Mediterranean Migrant Arrivals Reach 1072 in first week of 2018; Deaths Reach 81

Geneva – IOM, the UN Migration Agency, reports that 1,072 migrants and refugees entered Europe by sea during the first week of 2018, with around 450 each landing in Italy and Greece and the remainder in Spain. This compares with almost an identical number – 1,159 – coming ashore during a similar period in 2017.

Data on deaths at sea, however, are much grimmer.  Through the first eight days of the new year, a total of 81 Mediterranean Sea deaths of irregular migrants or refugees were recorded. Five of those deaths were in Western Mediterranean waters off Spain and Morocco.

The rest – 76 with a possibility of many more – were recorded in the waters between Italy and Libya. IOM recorded just 26 migrant deaths on Mediterranean Sea lanes during the month of December.

IOM Rome’s Flavio Di Giacomo reported Monday (8 January) that IOM staff gathering testimony of survivors of a shipwreck that occurred Saturday morning determined that 64 people lost their lives after leaving Libya on a rubber dinghy reportedly carrying 150 men, women and children. The Italian Coast Guard Ship ‘Diciotti’ rescued 86 migrants who survived to the incident, while recovering the remains of eight others, with the balance – believed to be 64 people – now lost at sea.

Survivors arriving in the port of Catania, Siciliy, on Monday morning provided the following details of the incident: the migrants left from Garabuli (Libya) after midnight between Friday and Saturday morning. After some eight to nine hours at sea, their over-crowded craft began to take on water. Many panicked and fell into the water.

A Coast Guard ship arrived almost immediately and managed to rescue 86 people while recovering the remains of six women and two men.  The migrants on board came mainly from Sierra Leone, Mali, Ivory Coast, Cameroon and Nigeria.

According to testimony gathered by IOM in Catania, at least five of the missing are children between the ages of two and six. Among the survivors are four 4 children – aged two, three, nine and 10. The three-year-old child, a girl, is said to have lost her mother in the tragedy.

A second incident off the Libyan coast this weekend reportedly claimed the lives of 12 more migrants. IOM Libya’s Christine Petré reported Monday that there was one rescue at sea operation over the weekend in Libyan territory.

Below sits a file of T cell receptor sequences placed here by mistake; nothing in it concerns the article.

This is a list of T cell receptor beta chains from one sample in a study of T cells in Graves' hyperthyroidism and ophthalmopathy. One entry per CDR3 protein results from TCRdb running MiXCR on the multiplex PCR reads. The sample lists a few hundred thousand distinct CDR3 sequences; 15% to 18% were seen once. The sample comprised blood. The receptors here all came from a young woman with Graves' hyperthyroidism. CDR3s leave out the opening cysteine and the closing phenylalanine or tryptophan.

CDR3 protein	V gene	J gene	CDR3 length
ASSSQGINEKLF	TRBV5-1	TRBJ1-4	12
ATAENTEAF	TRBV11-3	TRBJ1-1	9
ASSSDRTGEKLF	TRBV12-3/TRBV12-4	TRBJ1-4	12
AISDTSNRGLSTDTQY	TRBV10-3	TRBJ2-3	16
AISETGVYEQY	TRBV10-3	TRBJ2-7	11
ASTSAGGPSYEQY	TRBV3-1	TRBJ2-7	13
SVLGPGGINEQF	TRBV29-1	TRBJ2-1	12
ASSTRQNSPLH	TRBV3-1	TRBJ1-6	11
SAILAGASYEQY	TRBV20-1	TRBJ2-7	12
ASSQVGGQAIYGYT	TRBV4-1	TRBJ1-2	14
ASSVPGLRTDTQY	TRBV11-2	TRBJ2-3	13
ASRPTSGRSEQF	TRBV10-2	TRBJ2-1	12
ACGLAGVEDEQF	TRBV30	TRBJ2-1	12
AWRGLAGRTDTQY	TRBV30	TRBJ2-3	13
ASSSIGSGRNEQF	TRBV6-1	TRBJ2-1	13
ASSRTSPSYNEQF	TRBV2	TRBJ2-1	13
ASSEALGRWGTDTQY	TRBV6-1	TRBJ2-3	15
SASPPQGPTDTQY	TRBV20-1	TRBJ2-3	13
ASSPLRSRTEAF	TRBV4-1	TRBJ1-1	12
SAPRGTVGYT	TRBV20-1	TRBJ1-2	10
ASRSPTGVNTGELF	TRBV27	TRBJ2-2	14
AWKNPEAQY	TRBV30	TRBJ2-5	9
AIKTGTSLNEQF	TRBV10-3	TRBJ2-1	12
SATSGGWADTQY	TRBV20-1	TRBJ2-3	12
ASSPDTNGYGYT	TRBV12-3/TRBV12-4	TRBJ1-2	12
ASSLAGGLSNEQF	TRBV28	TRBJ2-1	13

She explained: “On Sunday (7 January), 270 migrants (159 men, 53 women, 46 boys and 12 girls) received humanitarian emergency assistance after spending two days at sea off the Libyan coast as they attempted to reach Italy by boat. The surviving migrants received food and water; health and vulnerability needs were attended to at the disembarkation point in Tripoli. The remains of two female bodies were found as well, with the cause of death unknown. According to witnesses, 10 migrants lost their lives at sea prior to the rescue operation.”

Petré later reported on a second operation taking place Monday morning, explaining that 135 migrants (81 men, 49 women, three boys and two girls) were detected off Tripoli, brought to shore and then transferred to Trig al Seka detention centre in Tripoli.

IOM Spain’s Ana Dodevska, also on Monday, reported 379 migrants entered Spain irregularly during the first week of 2018, 170 by sea and 209 by land at Melilla, all if the latter on a single day, Saturday 6 January.
(see charts below)

IOM Spain reported total sea arrivals for 2017 reached 21,791 while land arrivals were 5,995 (divided between Ceuta with 2.018 and Melilla with 3.977).

IOM’s Missing Migrants Project (MMP) in Berlin reported Sseveral new deaths also were reported on the Western Mediterranean route. The body of one migrant was retrieved off the coast of Sanlúcar de Barrameda, near Cádiz, Spain, on 4 January. The following day, the Moroccan Navy rescued four people and recovered four bodies from a sinking boat near the Tanger-Med cargo port east of Tangiers, Morocco.

IOM Athens’ Kelly Namia reported Monday that at least four incidents occurred off the island of Lesvos, Samos and Chios that required search and rescue operations. The Hellenic Coast Guard rescued 143 migrants, transferring them to those respective islands.

Almost 200 migrants came ashore at Lesvos, Samos and Chios islands on New Year’s Day, and another 250 over the following five days.

Worldwide, IOM’s Missing Migrant Project (MMP) has recorded the deaths of 82 people during migration in the first week of 2018. Deaths recorded in the Mediterranean so far in 2018 total 81 – compared with 11 through the first seven days of 2017.

The Missing Migrants Project recorded 5,382 migrant deaths and disappearances worldwide during 2017. However, several data sources have yet to report numbers of migrant fatalities in certain areas for 2017, meaning that the number of recorded deaths last year is not yet final. (see chart below)

Missing Migrants Project (MMP) data are compiled by IOM staff but come from a variety of sources, some of which are unofficial. To learn more about how data on missing migrants are collected, click here.

For latest arrivals and fatalities in the Mediterranean, please visit:
Learn more about the Missing Migrants Project at:
For more information, please contact:
Joel Millman at IOM HQ, Tel: +41 79 103 8720, Email:
Mircea Mocanu, IOM Romania, Tel:  +40212115657, Email:
Dimitrios Tsagalas, IOM Cyprus, Tel: + 22 77 22 70, E-mail:
Flavio Di Giacomo, IOM Coordination Office for the Mediterranean, Italy, Tel: +39 347 089 8996, Email:
Hicham Hasnaoui at IOM Morocco, Tel: + 212 5 37 65 28 81, Email:
Kelly Namia, IOM Greece, Tel: +30 210 991 2174, Email:
Julia Black, IOM GMDAC, Tel: +49 30 278 778 27, Email:
Christine Petré, IOM Libya, Tel: +216 29 240 448, Email:
Ana Dodevska, IOM Spain, Tel: +34 91 445 7116, Email:
Myriam Chabbi, IOM Tunisia, Tel:  +216 28 78 78 05 (mobile) office: +216 71 860 312 EXT. 109, Email: